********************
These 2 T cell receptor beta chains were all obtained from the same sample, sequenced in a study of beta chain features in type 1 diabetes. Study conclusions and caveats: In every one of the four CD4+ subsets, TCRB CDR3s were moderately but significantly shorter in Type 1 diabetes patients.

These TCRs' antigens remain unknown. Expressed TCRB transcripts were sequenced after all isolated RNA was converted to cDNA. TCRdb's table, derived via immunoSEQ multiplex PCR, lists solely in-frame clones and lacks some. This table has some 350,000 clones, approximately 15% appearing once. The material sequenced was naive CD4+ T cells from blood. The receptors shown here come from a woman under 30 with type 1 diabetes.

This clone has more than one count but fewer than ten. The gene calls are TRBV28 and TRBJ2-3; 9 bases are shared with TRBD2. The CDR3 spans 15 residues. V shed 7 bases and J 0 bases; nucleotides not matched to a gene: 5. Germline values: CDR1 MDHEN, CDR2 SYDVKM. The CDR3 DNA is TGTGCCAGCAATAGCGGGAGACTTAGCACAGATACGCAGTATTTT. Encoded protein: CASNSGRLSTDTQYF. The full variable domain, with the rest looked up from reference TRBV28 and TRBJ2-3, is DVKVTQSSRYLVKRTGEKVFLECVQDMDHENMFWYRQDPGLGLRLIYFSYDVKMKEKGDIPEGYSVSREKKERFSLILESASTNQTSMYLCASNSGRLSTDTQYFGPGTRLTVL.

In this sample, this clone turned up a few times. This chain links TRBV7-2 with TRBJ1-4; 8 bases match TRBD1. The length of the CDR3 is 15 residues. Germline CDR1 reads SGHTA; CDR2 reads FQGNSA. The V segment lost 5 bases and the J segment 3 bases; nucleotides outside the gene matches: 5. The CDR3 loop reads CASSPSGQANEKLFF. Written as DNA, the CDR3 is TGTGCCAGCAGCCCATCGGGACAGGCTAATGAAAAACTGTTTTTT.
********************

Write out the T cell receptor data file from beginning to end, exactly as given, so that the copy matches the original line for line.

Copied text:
These 2 T cell receptor beta chains were all obtained from the same sample, sequenced in a study of beta chain features in type 1 diabetes. Study conclusions and caveats: In every one of the four CD4+ subsets, TCRB CDR3s were moderately but significantly shorter in Type 1 diabetes patients.

These TCRs' antigens remain unknown. Expressed TCRB transcripts were sequenced after all isolated RNA was converted to cDNA. TCRdb's table, derived via immunoSEQ multiplex PCR, lists solely in-frame clones and lacks some. This table has some 350,000 clones, approximately 15% appearing once. The material sequenced was naive CD4+ T cells from blood. The receptors shown here come from a woman under 30 with type 1 diabetes.

This clone has more than one count but fewer than ten. The gene calls are TRBV28 and TRBJ2-3; 9 bases are shared with TRBD2. The CDR3 spans 15 residues. V shed 7 bases and J 0 bases; nucleotides not matched to a gene: 5. Germline values: CDR1 MDHEN, CDR2 SYDVKM. The CDR3 DNA is TGTGCCAGCAATAGCGGGAGACTTAGCACAGATACGCAGTATTTT. Encoded protein: CASNSGRLSTDTQYF. The full variable domain, with the rest looked up from reference TRBV28 and TRBJ2-3, is DVKVTQSSRYLVKRTGEKVFLECVQDMDHENMFWYRQDPGLGLRLIYFSYDVKMKEKGDIPEGYSVSREKKERFSLILESASTNQTSMYLCASNSGRLSTDTQYFGPGTRLTVL.

In this sample, this clone turned up a few times. This chain links TRBV7-2 with TRBJ1-4; 8 bases match TRBD1. The length of the CDR3 is 15 residues. Germline CDR1 reads SGHTA; CDR2 reads FQGNSA. The V segment lost 5 bases and the J segment 3 bases; nucleotides outside the gene matches: 5. The CDR3 loop reads CASSPSGQANEKLFF. Written as DNA, the CDR3 is TGTGCCAGCAGCCCATCGGGACAGGCTAATGAAAAACTGTTTTTT.